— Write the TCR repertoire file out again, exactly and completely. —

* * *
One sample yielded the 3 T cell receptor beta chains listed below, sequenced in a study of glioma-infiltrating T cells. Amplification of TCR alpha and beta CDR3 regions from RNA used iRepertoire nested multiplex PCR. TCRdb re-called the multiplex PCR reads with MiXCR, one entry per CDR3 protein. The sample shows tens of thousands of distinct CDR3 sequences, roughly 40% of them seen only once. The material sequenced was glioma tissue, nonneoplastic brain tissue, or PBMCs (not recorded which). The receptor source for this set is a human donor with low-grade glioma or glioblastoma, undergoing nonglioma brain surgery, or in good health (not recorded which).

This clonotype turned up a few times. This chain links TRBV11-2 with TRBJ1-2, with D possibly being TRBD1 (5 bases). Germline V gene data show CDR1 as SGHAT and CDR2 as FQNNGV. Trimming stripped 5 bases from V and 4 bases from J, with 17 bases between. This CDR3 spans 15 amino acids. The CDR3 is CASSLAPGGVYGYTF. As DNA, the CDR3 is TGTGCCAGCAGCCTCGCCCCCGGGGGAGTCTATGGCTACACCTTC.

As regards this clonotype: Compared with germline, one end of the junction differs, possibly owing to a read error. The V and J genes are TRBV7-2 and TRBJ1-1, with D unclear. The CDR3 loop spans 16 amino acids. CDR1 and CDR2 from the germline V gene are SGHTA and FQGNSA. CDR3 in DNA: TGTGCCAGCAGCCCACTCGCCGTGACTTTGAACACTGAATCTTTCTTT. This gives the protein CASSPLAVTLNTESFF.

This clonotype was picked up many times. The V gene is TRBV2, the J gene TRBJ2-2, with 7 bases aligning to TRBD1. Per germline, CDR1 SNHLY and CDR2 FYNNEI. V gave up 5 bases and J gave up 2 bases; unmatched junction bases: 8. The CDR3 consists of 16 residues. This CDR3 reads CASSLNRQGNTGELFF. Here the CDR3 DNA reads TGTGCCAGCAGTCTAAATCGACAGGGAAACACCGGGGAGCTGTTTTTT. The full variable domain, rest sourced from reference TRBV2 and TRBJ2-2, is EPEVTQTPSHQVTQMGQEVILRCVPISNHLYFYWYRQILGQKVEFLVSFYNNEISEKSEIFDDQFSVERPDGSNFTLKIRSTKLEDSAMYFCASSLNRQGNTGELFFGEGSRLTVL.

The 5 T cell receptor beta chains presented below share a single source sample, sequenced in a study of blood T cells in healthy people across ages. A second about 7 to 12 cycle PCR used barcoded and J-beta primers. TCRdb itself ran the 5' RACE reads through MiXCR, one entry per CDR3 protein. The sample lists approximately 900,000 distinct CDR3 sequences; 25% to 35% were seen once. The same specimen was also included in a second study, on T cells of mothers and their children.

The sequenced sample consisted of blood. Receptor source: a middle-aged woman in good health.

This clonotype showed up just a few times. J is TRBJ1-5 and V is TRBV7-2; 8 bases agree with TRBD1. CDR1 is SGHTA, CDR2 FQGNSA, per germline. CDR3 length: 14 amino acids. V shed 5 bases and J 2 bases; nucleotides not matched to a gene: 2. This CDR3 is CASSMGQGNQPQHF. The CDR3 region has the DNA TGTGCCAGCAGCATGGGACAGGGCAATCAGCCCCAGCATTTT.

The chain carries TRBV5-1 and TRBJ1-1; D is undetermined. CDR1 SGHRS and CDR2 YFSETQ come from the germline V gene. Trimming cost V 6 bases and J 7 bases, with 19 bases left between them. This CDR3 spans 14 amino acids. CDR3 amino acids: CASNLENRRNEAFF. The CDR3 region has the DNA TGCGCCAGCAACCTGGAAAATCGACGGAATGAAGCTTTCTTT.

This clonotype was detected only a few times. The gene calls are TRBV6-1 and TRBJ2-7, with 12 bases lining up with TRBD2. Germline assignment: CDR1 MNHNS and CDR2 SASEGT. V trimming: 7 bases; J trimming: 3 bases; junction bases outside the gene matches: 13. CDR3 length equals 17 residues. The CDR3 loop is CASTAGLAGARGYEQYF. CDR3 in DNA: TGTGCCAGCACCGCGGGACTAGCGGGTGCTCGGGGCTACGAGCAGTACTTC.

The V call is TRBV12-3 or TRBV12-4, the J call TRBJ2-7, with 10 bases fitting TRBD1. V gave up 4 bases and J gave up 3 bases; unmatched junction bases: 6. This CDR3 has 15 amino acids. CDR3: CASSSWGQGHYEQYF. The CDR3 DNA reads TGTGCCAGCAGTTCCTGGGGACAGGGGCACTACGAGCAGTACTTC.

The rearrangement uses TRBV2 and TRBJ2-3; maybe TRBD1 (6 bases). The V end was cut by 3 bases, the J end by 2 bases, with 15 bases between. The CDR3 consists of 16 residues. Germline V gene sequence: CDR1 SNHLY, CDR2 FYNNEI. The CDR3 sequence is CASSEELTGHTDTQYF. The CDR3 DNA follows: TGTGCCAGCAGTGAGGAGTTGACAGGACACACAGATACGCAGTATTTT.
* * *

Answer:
One sample yielded the 3 T cell receptor beta chains listed below, sequenced in a study of glioma-infiltrating T cells. Amplification of TCR alpha and beta CDR3 regions from RNA used iRepertoire nested multiplex PCR. TCRdb re-called the multiplex PCR reads with MiXCR, one entry per CDR3 protein. The sample shows tens of thousands of distinct CDR3 sequences, roughly 40% of them seen only once. The material sequenced was glioma tissue, nonneoplastic brain tissue, or PBMCs (not recorded which). The receptor source for this set is a human donor with low-grade glioma or glioblastoma, undergoing nonglioma brain surgery, or in good health (not recorded which).

This clonotype turned up a few times. This chain links TRBV11-2 with TRBJ1-2, with D possibly being TRBD1 (5 bases). Germline V gene data show CDR1 as SGHAT and CDR2 as FQNNGV. Trimming stripped 5 bases from V and 4 bases from J, with 17 bases between. This CDR3 spans 15 amino acids. The CDR3 is CASSLAPGGVYGYTF. As DNA, the CDR3 is TGTGCCAGCAGCCTCGCCCCCGGGGGAGTCTATGGCTACACCTTC.

As regards this clonotype: Compared with germline, one end of the junction differs, possibly owing to a read error. The V and J genes are TRBV7-2 and TRBJ1-1, with D unclear. The CDR3 loop spans 16 amino acids. CDR1 and CDR2 from the germline V gene are SGHTA and FQGNSA. CDR3 in DNA: TGTGCCAGCAGCCCACTCGCCGTGACTTTGAACACTGAATCTTTCTTT. This gives the protein CASSPLAVTLNTESFF.

This clonotype was picked up many times. The V gene is TRBV2, the J gene TRBJ2-2, with 7 bases aligning to TRBD1. Per germline, CDR1 SNHLY and CDR2 FYNNEI. V gave up 5 bases and J gave up 2 bases; unmatched junction bases: 8. The CDR3 consists of 16 residues. This CDR3 reads CASSLNRQGNTGELFF. Here the CDR3 DNA reads TGTGCCAGCAGTCTAAATCGACAGGGAAACACCGGGGAGCTGTTTTTT. The full variable domain, rest sourced from reference TRBV2 and TRBJ2-2, is EPEVTQTPSHQVTQMGQEVILRCVPISNHLYFYWYRQILGQKVEFLVSFYNNEISEKSEIFDDQFSVERPDGSNFTLKIRSTKLEDSAMYFCASSLNRQGNTGELFFGEGSRLTVL.

The 5 T cell receptor beta chains presented below share a single source sample, sequenced in a study of blood T cells in healthy people across ages. A second about 7 to 12 cycle PCR used barcoded and J-beta primers. TCRdb itself ran the 5' RACE reads through MiXCR, one entry per CDR3 protein. The sample lists approximately 900,000 distinct CDR3 sequences; 25% to 35% were seen once. The same specimen was also included in a second study, on T cells of mothers and their children.

The sequenced sample consisted of blood. Receptor source: a middle-aged woman in good health.

This clonotype showed up just a few times. J is TRBJ1-5 and V is TRBV7-2; 8 bases agree with TRBD1. CDR1 is SGHTA, CDR2 FQGNSA, per germline. CDR3 length: 14 amino acids. V shed 5 bases and J 2 bases; nucleotides not matched to a gene: 2. This CDR3 is CASSMGQGNQPQHF. The CDR3 region has the DNA TGTGCCAGCAGCATGGGACAGGGCAATCAGCCCCAGCATTTT.

The chain carries TRBV5-1 and TRBJ1-1; D is undetermined. CDR1 SGHRS and CDR2 YFSETQ come from the germline V gene. Trimming cost V 6 bases and J 7 bases, with 19 bases left between them. This CDR3 spans 14 amino acids. CDR3 amino acids: CASNLENRRNEAFF. The CDR3 region has the DNA TGCGCCAGCAACCTGGAAAATCGACGGAATGAAGCTTTCTTT.

This clonotype was detected only a few times. The gene calls are TRBV6-1 and TRBJ2-7, with 12 bases lining up with TRBD2. Germline assignment: CDR1 MNHNS and CDR2 SASEGT. V trimming: 7 bases; J trimming: 3 bases; junction bases outside the gene matches: 13. CDR3 length equals 17 residues. The CDR3 loop is CASTAGLAGARGYEQYF. CDR3 in DNA: TGTGCCAGCACCGCGGGACTAGCGGGTGCTCGGGGCTACGAGCAGTACTTC.

The V call is TRBV12-3 or TRBV12-4, the J call TRBJ2-7, with 10 bases fitting TRBD1. V gave up 4 bases and J gave up 3 bases; unmatched junction bases: 6. This CDR3 has 15 amino acids. CDR3: CASSSWGQGHYEQYF. The CDR3 DNA reads TGTGCCAGCAGTTCCTGGGGACAGGGGCACTACGAGCAGTACTTC.

The rearrangement uses TRBV2 and TRBJ2-3; maybe TRBD1 (6 bases). The V end was cut by 3 bases, the J end by 2 bases, with 15 bases between. The CDR3 consists of 16 residues. Germline V gene sequence: CDR1 SNHLY, CDR2 FYNNEI. The CDR3 sequence is CASSEELTGHTDTQYF. The CDR3 DNA follows: TGTGCCAGCAGTGAGGAGTTGACAGGACACACAGATACGCAGTATTTT.